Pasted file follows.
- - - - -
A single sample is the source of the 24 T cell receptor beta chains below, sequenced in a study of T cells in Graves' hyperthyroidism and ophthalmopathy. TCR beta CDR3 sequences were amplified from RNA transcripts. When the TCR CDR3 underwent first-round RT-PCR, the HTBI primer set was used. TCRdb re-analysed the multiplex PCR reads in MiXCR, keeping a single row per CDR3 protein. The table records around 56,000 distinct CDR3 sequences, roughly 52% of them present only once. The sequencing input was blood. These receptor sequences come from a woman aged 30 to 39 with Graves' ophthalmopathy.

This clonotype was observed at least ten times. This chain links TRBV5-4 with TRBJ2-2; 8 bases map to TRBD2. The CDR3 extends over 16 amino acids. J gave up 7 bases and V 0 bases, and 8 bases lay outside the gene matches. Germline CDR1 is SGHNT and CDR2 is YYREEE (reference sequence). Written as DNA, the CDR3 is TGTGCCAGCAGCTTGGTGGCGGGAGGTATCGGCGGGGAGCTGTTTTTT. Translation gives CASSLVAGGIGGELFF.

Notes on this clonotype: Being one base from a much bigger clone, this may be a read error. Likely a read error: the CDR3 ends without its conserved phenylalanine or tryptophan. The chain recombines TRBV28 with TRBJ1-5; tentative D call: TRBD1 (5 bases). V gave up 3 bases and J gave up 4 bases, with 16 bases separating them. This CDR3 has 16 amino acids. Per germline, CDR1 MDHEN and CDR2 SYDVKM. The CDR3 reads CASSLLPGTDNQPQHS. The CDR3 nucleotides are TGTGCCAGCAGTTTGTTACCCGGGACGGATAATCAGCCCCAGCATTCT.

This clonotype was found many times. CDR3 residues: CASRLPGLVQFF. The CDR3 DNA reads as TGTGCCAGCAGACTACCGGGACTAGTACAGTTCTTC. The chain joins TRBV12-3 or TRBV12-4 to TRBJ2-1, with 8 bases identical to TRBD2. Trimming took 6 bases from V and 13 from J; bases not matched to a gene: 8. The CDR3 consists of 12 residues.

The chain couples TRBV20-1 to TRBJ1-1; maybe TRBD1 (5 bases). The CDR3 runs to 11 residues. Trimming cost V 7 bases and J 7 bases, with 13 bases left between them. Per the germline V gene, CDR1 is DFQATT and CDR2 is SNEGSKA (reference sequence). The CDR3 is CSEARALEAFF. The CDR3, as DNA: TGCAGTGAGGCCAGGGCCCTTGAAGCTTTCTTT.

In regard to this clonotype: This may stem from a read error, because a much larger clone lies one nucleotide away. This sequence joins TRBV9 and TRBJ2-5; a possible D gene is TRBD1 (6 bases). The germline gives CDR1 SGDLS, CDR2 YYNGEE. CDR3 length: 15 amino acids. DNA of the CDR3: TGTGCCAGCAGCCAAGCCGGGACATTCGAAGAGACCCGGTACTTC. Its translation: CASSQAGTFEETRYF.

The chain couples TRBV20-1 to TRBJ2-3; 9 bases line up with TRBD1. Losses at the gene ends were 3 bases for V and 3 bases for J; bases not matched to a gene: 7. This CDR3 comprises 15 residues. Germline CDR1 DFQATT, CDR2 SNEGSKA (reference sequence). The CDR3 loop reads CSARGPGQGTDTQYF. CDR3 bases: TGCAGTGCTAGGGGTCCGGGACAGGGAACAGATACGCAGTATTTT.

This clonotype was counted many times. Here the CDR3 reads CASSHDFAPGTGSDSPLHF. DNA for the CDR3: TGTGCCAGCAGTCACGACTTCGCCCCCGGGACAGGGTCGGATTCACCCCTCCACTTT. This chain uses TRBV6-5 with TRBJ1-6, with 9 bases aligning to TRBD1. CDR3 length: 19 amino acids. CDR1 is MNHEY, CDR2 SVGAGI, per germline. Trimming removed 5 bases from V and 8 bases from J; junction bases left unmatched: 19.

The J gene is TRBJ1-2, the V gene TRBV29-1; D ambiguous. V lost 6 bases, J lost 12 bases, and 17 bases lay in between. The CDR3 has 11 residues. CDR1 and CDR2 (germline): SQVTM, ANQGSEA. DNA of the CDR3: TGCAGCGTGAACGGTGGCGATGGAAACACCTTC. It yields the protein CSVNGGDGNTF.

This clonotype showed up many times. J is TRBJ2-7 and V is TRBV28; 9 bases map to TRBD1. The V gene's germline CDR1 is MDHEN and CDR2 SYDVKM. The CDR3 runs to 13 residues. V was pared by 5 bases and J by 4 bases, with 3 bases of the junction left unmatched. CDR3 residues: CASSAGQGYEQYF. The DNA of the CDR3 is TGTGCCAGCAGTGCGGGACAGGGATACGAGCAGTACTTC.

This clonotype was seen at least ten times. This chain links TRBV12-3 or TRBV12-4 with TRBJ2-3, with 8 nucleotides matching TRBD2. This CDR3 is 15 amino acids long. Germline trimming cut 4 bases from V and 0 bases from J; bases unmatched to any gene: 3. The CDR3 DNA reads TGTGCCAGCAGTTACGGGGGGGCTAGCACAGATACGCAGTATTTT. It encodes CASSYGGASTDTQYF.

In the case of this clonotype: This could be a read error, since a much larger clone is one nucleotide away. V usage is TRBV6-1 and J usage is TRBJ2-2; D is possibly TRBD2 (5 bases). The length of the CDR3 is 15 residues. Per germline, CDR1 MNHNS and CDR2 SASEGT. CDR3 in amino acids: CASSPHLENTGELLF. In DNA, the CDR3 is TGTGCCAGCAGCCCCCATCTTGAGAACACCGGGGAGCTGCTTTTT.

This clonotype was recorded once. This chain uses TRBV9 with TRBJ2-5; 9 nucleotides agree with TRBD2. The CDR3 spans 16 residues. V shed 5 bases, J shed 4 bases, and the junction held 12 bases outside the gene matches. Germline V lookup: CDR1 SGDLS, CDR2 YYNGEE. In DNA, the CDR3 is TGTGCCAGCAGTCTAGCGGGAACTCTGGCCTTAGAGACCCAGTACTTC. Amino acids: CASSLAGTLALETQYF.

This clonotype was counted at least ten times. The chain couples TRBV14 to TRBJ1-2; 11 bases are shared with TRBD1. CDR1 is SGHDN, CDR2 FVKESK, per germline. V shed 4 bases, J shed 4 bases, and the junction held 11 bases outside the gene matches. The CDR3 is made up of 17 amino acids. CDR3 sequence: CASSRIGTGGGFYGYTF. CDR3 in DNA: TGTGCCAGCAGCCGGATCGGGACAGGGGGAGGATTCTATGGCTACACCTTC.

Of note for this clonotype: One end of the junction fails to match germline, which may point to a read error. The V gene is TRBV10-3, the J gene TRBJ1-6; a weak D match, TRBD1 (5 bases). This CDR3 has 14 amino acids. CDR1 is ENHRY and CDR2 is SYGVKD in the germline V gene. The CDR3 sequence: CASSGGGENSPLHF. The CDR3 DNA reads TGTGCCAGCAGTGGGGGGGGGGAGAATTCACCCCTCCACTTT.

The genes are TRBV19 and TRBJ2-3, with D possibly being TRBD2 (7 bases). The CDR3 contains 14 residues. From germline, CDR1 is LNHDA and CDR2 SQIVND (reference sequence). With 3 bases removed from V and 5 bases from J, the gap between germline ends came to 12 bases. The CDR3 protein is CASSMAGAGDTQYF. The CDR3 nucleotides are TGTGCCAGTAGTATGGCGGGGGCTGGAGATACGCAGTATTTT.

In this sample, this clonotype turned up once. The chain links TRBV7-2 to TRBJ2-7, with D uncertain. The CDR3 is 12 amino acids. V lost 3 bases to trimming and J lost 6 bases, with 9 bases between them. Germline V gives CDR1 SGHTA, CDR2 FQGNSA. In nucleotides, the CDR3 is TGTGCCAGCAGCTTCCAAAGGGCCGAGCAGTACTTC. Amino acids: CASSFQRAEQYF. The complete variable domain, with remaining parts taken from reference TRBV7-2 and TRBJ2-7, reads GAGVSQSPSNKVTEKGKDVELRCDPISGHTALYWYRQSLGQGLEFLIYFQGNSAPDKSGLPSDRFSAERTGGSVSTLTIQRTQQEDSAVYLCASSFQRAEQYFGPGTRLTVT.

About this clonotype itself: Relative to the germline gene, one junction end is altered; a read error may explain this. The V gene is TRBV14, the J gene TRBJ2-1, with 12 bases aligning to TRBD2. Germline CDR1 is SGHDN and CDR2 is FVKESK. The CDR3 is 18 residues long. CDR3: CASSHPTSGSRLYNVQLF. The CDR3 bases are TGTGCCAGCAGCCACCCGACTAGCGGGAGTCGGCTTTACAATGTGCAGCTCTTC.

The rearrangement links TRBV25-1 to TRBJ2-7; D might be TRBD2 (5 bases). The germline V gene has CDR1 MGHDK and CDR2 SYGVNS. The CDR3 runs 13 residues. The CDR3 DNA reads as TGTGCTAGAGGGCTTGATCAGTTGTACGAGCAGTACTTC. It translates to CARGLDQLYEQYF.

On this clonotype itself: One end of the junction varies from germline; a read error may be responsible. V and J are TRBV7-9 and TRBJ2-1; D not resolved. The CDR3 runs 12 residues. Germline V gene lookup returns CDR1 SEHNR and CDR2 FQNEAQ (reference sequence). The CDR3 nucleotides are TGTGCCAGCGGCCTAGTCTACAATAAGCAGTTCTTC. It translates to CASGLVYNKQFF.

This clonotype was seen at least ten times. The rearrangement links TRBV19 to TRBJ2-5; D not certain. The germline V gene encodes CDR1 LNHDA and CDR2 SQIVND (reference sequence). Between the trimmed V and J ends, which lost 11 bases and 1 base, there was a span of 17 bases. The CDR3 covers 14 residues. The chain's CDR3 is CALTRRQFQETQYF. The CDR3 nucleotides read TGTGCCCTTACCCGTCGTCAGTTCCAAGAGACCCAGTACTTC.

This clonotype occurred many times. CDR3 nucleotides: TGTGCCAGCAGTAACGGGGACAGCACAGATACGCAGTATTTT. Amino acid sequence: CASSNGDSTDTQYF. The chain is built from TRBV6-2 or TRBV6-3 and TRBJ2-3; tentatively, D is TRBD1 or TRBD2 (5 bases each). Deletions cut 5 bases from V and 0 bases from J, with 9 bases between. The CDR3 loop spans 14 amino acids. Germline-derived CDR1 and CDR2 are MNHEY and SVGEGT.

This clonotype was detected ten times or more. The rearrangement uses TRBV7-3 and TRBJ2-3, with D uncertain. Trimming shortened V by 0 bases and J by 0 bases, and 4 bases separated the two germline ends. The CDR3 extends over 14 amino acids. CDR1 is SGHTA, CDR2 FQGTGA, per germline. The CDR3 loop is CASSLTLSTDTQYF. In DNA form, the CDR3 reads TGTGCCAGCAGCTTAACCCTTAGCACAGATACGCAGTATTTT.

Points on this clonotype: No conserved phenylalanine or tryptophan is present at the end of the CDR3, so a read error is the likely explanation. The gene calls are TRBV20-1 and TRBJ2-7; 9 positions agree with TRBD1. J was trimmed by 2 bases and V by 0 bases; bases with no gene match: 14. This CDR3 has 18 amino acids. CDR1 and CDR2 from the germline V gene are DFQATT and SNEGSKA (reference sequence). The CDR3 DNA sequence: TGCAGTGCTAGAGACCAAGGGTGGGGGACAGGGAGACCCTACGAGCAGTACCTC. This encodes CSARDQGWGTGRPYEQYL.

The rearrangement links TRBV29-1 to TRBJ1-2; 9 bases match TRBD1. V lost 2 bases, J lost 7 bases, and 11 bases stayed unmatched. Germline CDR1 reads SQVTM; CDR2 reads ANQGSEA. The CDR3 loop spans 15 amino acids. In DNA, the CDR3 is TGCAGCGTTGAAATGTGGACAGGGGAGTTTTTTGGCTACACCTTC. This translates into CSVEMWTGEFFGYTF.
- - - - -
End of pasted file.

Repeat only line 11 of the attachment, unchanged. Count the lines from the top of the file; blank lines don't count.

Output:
This clonotype was seen at least ten times. This chain links TRBV12-3 or TRBV12-4 with TRBJ2-3, with 8 nucleotides matching TRBD2. This CDR3 is 15 amino acids long. Germline trimming cut 4 bases from V and 0 bases from J; bases unmatched to any gene: 3. The CDR3 DNA reads TGTGCCAGCAGTTACGGGGGGGCTAGCACAGATACGCAGTATTTT. It encodes CASSYGGASTDTQYF.